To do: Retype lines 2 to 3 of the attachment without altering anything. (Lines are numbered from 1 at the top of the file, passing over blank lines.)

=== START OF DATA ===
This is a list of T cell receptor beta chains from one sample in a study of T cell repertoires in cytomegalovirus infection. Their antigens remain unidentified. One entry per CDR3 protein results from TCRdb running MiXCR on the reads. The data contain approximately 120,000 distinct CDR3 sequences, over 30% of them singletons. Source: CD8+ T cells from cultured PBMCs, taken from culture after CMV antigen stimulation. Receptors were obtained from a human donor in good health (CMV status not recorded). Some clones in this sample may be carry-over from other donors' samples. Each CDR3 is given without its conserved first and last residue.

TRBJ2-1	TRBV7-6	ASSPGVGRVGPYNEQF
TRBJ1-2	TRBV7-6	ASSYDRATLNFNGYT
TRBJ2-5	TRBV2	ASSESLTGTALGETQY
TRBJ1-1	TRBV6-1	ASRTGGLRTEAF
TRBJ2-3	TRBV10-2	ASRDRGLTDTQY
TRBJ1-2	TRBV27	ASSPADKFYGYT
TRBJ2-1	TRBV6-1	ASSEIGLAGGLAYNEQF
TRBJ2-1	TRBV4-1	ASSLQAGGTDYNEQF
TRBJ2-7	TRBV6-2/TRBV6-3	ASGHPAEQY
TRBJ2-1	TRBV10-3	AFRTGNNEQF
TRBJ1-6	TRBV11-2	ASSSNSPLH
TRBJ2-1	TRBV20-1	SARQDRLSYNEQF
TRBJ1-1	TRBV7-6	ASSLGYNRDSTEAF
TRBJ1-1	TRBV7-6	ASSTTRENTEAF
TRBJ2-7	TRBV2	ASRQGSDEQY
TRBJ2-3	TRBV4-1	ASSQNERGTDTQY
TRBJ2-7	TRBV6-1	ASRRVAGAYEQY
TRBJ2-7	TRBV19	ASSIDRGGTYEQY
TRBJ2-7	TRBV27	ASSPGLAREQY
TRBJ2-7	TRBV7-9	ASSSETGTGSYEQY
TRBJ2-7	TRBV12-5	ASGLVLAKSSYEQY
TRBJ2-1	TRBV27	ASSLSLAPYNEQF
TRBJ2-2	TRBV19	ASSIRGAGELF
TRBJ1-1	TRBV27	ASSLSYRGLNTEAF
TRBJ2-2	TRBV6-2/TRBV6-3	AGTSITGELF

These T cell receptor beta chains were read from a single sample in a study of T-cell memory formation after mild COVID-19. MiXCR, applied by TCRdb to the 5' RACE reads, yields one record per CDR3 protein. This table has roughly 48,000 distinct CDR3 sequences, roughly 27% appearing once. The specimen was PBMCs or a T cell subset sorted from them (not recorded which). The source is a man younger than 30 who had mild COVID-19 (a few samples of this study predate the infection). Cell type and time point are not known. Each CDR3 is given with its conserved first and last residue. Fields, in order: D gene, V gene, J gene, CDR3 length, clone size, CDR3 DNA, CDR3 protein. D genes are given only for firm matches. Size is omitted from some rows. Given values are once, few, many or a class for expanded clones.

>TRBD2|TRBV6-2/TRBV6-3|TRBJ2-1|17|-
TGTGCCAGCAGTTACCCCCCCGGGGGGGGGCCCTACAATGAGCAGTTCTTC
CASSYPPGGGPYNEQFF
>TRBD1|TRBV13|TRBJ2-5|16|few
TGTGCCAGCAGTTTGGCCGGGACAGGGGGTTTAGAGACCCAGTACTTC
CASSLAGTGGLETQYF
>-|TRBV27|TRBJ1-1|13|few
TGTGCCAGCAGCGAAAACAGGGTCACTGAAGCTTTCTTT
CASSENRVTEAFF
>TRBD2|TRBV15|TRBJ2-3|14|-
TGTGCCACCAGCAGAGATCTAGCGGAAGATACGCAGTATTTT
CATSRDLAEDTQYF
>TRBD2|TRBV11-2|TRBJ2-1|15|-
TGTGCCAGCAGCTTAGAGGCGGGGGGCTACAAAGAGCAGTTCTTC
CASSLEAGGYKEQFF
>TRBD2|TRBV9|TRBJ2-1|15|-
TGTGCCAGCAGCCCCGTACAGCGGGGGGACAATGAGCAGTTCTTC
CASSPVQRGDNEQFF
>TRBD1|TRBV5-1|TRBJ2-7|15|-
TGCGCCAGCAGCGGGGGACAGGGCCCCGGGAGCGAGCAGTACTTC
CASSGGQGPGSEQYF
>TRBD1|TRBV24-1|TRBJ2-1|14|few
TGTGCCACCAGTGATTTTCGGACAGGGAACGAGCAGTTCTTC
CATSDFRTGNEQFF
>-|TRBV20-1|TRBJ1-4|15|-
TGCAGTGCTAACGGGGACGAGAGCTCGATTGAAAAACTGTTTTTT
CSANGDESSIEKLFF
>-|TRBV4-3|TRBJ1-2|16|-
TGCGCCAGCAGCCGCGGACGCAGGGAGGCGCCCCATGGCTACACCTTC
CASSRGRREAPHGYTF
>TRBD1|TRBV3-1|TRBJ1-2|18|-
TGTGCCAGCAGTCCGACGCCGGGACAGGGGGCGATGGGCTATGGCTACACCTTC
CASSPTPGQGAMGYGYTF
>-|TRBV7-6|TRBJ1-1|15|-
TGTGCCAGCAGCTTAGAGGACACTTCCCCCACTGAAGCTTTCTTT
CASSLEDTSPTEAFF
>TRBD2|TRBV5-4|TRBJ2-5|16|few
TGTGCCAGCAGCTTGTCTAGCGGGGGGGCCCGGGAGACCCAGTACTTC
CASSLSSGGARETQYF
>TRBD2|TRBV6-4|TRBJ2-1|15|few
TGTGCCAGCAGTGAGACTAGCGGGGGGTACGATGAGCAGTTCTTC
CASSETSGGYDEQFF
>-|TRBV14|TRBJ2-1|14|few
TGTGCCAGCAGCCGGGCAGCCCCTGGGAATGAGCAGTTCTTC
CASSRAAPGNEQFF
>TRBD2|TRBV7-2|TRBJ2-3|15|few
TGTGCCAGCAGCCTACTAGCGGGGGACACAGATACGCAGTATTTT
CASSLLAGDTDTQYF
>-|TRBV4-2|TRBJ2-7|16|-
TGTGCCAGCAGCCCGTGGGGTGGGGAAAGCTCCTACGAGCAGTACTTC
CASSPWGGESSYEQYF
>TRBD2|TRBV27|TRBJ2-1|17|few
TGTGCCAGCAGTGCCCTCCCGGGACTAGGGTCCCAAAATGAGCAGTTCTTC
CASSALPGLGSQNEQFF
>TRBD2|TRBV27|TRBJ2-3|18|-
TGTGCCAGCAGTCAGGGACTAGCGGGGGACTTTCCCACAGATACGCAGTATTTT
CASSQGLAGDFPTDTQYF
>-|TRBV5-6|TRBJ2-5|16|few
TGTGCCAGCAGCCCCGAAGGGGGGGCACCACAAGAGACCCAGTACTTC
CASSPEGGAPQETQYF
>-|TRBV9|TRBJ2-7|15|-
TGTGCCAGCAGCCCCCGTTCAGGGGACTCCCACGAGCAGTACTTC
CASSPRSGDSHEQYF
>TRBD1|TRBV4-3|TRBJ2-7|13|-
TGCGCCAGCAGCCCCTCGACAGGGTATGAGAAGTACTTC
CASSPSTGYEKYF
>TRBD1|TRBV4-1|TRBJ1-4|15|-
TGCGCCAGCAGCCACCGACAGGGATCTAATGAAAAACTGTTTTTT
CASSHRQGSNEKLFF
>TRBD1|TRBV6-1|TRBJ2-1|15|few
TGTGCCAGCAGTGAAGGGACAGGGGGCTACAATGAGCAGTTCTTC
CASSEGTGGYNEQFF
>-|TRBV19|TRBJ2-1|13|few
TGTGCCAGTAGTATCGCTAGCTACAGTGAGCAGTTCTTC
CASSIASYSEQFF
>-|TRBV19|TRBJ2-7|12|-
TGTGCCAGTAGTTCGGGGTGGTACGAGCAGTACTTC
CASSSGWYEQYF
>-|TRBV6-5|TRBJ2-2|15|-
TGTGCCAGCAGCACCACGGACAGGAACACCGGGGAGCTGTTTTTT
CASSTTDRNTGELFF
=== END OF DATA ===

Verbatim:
TRBJ2-1	TRBV7-6	ASSPGVGRVGPYNEQF
TRBJ1-2	TRBV7-6	ASSYDRATLNFNGYT